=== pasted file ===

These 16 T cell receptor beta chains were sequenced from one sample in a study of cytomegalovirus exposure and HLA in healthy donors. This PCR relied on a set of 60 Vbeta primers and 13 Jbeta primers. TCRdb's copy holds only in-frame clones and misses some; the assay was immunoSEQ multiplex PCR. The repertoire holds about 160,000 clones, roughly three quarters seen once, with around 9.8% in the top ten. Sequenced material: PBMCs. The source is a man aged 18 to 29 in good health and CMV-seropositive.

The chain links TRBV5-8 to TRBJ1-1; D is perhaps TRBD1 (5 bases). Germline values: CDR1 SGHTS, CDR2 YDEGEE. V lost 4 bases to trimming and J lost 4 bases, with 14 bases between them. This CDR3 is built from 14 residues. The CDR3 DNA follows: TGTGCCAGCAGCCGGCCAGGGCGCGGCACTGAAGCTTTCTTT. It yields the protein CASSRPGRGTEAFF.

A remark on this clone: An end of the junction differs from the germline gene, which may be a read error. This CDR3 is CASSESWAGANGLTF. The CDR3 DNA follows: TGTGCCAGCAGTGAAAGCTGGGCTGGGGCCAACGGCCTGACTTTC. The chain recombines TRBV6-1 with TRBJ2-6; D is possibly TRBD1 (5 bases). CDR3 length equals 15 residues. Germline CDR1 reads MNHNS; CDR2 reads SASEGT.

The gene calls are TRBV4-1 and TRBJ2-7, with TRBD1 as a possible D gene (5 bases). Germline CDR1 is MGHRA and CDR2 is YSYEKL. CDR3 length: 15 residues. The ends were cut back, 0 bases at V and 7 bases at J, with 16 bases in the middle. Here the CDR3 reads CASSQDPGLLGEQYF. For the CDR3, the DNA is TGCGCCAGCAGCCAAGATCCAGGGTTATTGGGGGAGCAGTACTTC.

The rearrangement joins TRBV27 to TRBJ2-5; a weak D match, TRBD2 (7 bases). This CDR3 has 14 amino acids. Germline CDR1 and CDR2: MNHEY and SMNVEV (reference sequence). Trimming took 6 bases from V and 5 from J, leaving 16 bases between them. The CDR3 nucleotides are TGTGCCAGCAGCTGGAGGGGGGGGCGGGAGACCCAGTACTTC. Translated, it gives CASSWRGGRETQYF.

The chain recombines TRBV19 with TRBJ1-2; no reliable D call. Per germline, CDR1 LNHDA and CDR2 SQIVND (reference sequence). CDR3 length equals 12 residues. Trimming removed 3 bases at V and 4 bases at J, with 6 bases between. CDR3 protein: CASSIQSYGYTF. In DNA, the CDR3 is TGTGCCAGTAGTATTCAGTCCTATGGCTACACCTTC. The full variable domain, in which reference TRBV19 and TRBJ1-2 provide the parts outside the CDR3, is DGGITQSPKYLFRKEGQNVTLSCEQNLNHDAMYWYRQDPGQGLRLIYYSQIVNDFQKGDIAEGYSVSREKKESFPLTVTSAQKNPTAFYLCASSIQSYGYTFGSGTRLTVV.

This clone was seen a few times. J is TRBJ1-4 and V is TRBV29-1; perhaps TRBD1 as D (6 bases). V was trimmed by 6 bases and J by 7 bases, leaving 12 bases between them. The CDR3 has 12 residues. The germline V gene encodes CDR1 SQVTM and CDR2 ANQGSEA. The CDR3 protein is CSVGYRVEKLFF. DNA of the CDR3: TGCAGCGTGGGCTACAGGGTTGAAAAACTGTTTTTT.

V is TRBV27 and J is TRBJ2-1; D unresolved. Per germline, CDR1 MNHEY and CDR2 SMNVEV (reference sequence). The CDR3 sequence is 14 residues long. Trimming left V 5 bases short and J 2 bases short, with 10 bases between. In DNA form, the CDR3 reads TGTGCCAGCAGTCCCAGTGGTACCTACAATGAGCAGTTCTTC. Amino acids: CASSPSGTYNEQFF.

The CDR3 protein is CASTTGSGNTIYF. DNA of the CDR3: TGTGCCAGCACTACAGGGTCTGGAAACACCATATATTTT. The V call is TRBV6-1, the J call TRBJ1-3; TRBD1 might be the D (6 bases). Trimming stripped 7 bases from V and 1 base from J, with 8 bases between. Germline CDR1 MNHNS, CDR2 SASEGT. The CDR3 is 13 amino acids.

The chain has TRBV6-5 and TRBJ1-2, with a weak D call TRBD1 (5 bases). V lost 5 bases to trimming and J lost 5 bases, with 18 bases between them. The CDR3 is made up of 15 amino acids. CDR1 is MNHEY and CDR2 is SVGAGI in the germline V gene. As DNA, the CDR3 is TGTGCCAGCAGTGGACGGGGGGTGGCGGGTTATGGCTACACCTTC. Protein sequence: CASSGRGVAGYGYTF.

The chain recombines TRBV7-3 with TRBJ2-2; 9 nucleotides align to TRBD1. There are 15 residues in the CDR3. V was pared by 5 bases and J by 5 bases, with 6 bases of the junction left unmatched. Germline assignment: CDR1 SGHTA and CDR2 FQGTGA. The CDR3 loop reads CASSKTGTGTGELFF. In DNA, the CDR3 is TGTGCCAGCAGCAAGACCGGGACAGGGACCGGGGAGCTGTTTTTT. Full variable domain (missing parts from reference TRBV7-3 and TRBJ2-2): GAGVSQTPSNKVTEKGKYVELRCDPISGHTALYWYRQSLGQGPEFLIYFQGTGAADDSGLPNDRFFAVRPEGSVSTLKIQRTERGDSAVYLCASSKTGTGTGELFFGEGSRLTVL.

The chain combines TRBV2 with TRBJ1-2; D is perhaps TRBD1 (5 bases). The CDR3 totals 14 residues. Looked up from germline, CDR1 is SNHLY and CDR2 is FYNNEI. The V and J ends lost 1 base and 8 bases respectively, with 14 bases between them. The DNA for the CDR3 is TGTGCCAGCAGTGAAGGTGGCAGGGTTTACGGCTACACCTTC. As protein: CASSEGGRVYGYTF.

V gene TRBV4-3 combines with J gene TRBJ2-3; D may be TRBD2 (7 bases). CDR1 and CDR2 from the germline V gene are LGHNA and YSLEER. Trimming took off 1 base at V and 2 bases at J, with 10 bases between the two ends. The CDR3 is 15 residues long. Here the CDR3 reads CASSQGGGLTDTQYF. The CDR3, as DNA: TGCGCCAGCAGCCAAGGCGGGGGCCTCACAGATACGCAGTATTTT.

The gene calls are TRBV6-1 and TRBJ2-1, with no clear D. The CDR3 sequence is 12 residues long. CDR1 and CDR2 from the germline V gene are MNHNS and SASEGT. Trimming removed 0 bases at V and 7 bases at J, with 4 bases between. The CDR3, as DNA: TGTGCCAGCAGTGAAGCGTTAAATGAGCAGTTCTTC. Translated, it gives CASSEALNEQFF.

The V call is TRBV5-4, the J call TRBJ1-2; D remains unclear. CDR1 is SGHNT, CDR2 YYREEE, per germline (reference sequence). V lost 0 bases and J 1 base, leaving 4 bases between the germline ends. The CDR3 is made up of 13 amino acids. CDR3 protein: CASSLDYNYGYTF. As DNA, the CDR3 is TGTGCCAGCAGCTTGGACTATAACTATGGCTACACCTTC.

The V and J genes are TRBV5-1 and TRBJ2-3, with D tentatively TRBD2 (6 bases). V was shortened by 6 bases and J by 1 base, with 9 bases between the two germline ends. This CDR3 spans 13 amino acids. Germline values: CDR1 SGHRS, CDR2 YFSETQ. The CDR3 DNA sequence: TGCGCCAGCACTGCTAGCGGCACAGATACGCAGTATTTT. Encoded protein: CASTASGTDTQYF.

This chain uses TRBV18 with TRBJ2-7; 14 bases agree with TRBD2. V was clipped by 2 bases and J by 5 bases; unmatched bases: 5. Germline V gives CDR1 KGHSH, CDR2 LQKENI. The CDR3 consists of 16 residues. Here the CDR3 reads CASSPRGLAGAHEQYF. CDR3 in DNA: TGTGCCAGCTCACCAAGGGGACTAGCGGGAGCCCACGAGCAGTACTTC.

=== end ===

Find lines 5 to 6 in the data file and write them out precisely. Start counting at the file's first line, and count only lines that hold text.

The rearrangement joins TRBV27 to TRBJ2-5; a weak D match, TRBD2 (7 bases). This CDR3 has 14 amino acids. Germline CDR1 and CDR2: MNHEY and SMNVEV (reference sequence). Trimming took 6 bases from V and 5 from J, leaving 16 bases between them. The CDR3 nucleotides are TGTGCCAGCAGCTGGAGGGGGGGGCGGGAGACCCAGTACTTC. Translated, it gives CASSWRGGRETQYF.

The chain recombines TRBV19 with TRBJ1-2; no reliable D call. Per germline, CDR1 LNHDA and CDR2 SQIVND (reference sequence). CDR3 length equals 12 residues. Trimming removed 3 bases at V and 4 bases at J, with 6 bases between. CDR3 protein: CASSIQSYGYTF. In DNA, the CDR3 is TGTGCCAGTAGTATTCAGTCCTATGGCTACACCTTC. The full variable domain, in which reference TRBV19 and TRBJ1-2 provide the parts outside the CDR3, is DGGITQSPKYLFRKEGQNVTLSCEQNLNHDAMYWYRQDPGQGLRLIYYSQIVNDFQKGDIAEGYSVSREKKESFPLTVTSAQKNPTAFYLCASSIQSYGYTFGSGTRLTVV.